Three dead, including gunman, after shooting at St. Louis high school, officials say
Three people are dead, including a 19-year-old gunman, after a shooting at a St. Louis high school Monday morning that also sent multiple people to hospitals, police said.
Chaos unfolded shortly after 9 a.m. when authorities learned of a shooter with a long gun inside Central Visual and Performing Arts High School. The school and the Collegiate School of Medicine and Bioscience, which is in the same building, were locked down.
After a gunfight with authorities, the suspected shooter was taken into custody and later pronounced dead, an official with the St. Louis Metropolitan Police Department told reporters.
He was identified as a recent graduate from Central with no prior criminal history, chief Mike Sack told reporters at an evening news conference.
Sack said the gunman entered the school with a rifle in an “aggressive manner.”
“There was no mystery about what was going to happen,” he said.
“While on paper we might have nine victims, eight who were transported and one remained, we have hundreds of others,” Police Commissioner Lt. Col. Mike Sack said earlier. “Everyone who survived here is going to take home trauma.”
Jean Kuczka, a health teacher at the high school was killed, her daughter, Abbey Kuczka, said.
“I found out just a few hours ago,” she said Monday afternoon.
The teacher was a mother of five, a grandmother of seven and bike rider who participated in an annual charity event to raise money for juvenile diabetes, a disease her son has, according to her profile on the high school’s website.
Kuczka began working at St. Louis Public Schools in 2002 at Carr Lane Visual Performing Arts Middle School before transferring to the high school in 2008 to teach health, personal finance and physical education.
Sack identified the other fatally wounded victim as a 16-year-old girl who was pronounced dead at the scene.
Four of the victims who were injured in the shooting were 15, Sack said. Three others were 16. They suffered injuries ranging from gunshot wounds to a fractured ankle and facial abrasions, Sack said.
‘I need to stay alive’
Shortly after the shooting, harrowing stories of survival started to emerge, offering a glimpse of the frightening moments inside the school and the lengths some teachers and students went through to escape.
Adrienne Bolden, a freshman at high school, said he and his classmates had to jump out of a window to escape the gunman.
When asked what was going through his mind at that point, he said, “that I need to stay alive.”
Bolden said he initially thought the shooting was an intruder drill, but that changed when he started hearing sirens outside.
“The teacher, she crawled over and she was asking for help to move the lockers to the door so they can’t get in,” he said.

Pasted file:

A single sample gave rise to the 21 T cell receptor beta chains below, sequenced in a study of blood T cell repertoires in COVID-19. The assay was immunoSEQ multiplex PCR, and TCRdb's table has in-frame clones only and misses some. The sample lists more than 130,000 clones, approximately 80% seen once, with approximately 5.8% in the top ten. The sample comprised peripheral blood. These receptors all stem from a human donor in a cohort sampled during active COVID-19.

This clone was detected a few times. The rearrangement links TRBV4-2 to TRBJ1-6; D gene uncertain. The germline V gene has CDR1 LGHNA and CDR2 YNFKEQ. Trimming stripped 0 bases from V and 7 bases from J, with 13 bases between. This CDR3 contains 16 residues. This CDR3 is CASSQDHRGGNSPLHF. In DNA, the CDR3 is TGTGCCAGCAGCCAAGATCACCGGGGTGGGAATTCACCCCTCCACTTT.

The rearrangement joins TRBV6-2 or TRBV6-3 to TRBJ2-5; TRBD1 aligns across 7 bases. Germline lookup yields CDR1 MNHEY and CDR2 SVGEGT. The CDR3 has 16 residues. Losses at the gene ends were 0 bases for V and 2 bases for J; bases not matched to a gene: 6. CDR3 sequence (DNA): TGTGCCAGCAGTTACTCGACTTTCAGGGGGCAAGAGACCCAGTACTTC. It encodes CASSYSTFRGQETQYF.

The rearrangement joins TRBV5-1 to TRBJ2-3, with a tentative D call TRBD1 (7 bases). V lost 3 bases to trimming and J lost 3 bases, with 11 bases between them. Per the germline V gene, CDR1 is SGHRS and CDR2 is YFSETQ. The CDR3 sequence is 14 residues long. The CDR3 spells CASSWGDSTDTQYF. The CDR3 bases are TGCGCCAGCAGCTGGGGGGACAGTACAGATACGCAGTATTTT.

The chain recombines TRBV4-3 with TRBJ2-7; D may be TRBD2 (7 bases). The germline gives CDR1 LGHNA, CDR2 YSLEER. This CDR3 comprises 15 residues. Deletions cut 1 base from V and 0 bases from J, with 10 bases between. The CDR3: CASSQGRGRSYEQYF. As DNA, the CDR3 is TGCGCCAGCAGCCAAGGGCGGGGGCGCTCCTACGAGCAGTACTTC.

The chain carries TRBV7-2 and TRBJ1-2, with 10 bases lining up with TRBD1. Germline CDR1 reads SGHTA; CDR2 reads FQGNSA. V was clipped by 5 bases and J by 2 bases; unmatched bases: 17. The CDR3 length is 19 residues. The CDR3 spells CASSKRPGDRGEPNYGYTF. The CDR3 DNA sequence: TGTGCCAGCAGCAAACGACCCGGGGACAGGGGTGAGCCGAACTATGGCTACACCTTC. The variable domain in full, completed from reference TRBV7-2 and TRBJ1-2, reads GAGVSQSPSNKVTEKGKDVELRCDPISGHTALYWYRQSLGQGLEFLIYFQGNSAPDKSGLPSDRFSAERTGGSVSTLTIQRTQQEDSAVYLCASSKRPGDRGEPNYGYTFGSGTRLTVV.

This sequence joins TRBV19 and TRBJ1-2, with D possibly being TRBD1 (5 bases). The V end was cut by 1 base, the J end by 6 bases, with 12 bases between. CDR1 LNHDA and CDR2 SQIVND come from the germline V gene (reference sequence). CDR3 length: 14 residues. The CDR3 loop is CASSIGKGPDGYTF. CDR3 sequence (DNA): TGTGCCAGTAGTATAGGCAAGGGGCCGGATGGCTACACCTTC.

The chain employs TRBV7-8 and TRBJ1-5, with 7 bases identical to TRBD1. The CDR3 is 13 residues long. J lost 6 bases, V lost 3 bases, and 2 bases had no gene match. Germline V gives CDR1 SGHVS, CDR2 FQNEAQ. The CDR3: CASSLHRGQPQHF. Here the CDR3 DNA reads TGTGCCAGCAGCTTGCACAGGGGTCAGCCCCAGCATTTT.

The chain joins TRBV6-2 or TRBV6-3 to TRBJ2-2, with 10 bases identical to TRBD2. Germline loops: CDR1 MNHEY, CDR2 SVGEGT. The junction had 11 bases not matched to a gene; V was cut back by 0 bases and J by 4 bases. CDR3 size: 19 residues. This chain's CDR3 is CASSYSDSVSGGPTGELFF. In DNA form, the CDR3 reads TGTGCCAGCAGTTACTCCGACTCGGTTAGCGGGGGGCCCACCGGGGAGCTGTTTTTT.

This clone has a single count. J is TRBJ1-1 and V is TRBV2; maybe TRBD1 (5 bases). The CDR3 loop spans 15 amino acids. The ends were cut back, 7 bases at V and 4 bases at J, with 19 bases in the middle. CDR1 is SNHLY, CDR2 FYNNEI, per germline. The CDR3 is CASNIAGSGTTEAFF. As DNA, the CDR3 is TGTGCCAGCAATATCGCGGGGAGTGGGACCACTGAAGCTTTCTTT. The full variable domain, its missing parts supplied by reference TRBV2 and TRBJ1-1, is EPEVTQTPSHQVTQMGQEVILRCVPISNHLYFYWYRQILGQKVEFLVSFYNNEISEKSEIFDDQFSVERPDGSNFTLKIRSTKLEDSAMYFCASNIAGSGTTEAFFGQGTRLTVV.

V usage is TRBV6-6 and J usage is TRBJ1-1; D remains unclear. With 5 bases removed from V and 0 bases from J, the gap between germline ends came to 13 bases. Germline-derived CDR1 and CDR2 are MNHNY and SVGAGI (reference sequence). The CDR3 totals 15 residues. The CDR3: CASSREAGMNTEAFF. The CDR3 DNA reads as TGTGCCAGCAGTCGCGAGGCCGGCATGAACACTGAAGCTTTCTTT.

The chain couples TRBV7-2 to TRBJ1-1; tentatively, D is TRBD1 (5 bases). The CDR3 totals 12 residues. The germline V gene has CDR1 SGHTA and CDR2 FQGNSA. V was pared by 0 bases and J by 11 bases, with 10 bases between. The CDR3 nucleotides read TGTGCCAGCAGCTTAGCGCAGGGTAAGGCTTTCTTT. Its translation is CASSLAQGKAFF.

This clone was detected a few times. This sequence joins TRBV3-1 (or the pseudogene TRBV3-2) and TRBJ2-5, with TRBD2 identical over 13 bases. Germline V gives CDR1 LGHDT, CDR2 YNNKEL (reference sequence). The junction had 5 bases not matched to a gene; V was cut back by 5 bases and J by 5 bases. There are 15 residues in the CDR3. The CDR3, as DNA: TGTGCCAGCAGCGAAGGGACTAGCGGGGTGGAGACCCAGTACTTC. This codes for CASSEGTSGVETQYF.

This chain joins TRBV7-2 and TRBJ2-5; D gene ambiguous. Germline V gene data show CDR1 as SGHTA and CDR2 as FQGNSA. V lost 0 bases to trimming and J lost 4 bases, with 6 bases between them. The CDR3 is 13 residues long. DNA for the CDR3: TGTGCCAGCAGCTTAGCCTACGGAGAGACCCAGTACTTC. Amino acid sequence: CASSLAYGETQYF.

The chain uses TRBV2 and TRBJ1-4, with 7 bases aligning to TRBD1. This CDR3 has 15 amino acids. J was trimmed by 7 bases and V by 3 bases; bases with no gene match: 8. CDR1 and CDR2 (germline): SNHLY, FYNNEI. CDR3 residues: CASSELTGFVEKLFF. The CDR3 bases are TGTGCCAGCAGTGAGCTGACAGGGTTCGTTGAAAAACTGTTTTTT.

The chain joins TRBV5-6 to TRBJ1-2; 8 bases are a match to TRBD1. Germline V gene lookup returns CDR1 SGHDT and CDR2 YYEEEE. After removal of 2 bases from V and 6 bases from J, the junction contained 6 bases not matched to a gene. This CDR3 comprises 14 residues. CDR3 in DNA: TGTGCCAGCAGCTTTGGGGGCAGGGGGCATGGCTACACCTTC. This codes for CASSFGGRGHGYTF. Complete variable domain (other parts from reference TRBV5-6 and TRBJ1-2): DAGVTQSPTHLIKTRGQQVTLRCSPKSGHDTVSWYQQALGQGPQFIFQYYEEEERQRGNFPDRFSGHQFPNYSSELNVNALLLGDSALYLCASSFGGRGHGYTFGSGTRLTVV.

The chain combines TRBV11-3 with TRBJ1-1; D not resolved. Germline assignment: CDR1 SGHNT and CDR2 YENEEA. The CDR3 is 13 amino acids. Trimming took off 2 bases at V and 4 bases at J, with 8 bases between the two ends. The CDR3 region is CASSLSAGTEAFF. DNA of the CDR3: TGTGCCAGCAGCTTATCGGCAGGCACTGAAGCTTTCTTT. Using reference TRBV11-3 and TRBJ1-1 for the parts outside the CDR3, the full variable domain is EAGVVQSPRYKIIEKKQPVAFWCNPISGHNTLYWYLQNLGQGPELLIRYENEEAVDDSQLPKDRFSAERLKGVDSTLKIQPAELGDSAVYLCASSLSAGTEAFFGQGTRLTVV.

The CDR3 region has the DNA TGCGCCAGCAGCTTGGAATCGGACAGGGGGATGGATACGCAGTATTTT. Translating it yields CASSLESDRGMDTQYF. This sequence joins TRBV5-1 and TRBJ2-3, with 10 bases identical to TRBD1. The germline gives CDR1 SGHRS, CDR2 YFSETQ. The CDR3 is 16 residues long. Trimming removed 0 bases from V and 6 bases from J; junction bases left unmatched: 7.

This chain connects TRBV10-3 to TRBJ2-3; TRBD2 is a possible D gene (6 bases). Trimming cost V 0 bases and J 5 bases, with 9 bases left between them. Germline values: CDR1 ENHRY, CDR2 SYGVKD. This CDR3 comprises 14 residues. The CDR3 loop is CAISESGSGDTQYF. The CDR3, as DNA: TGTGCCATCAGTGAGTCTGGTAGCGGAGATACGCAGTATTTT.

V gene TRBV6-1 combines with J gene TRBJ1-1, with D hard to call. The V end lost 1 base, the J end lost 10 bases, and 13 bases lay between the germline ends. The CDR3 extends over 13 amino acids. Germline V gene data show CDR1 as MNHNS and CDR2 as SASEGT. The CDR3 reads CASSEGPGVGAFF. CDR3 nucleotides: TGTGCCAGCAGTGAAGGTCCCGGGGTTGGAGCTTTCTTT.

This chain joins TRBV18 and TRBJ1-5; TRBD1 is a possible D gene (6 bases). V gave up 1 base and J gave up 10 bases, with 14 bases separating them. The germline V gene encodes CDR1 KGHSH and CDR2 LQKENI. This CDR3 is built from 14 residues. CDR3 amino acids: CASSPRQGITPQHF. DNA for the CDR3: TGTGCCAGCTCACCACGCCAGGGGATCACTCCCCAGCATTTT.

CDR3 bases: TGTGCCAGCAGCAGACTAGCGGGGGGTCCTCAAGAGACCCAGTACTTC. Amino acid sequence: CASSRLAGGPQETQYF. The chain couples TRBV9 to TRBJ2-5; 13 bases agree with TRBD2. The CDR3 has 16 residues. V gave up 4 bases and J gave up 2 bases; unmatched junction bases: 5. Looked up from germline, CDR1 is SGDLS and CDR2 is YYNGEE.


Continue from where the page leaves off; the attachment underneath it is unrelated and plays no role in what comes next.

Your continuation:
Bolden helped his teacher move the lockers before trying to jump out of a classroom window that had concrete at the bottom of it.
“So, we had to wait a little longer before the assistant principal came up to one of the windows that was locked, and when we opened it the teacher said to come on and we all had to jump out of the window.”
Freshman Jawae Bronner said that after someone announced a codeword indicating a threat inside the school, his visual arts teacher immediately locked the classroom door and ushered about 20 students into a closet.
At one point, during the roughly hour and a half they were inside the space, the teacher announced that he could hear gunfire, Bronner said. The student said he searched for exits — there was a window and a vent inside the closet — but then reconsidered.
Bronner texted his mother, telling her where he was, what was happening and that he was OK, and he read a Bible verse — John 3:16 — to his class.
“He knows to call on God when he’s in trouble,” said his mother, Jordette Barnes.
Doors were locked; unclear how gunman got in school
Sack said that the doors at the school were locked, which slowed the gunman to pause. He did not clarify how the gunman was able to get into the school.
Seven security guards were in the school building at the time of the shooting, according to school officials.
The FBI and the Bureau of Alcohol, Tobacco, Firearms and Explosives responded to the scene.
The FBI’s St. Louis field office is asking anyone with pictures or videos of the shooting to submit them to authorities.
St. Louis Mayor Tishaura O. Jones called the shooting “a devastating and traumatic situation.”
“I’m heartbroken for these families who send their children to our schools hoping that they will be safe,” she said at the news conference. “Our children shouldn’t have to experience this, they shouldn’t have to go through active shooter drills in case something happens. And unfortunately, that happened today.”
“Counselors are on site and will continue to avail themselves to students, staff and families for as long as needed,” the district said. “Administrators and counselors are meeting with families.”
U.S. Rep. Cori Bush, D-Mo., was also at the school talking to students and their families.
“We’ve been going from family to family talking with the students,” Bush, whose district includes St. Louis, told NBC affiliate KSDK. “Some of the students are still here because they just they don’t feel ready to leave yet.”
This article was originally published on NBCNews.com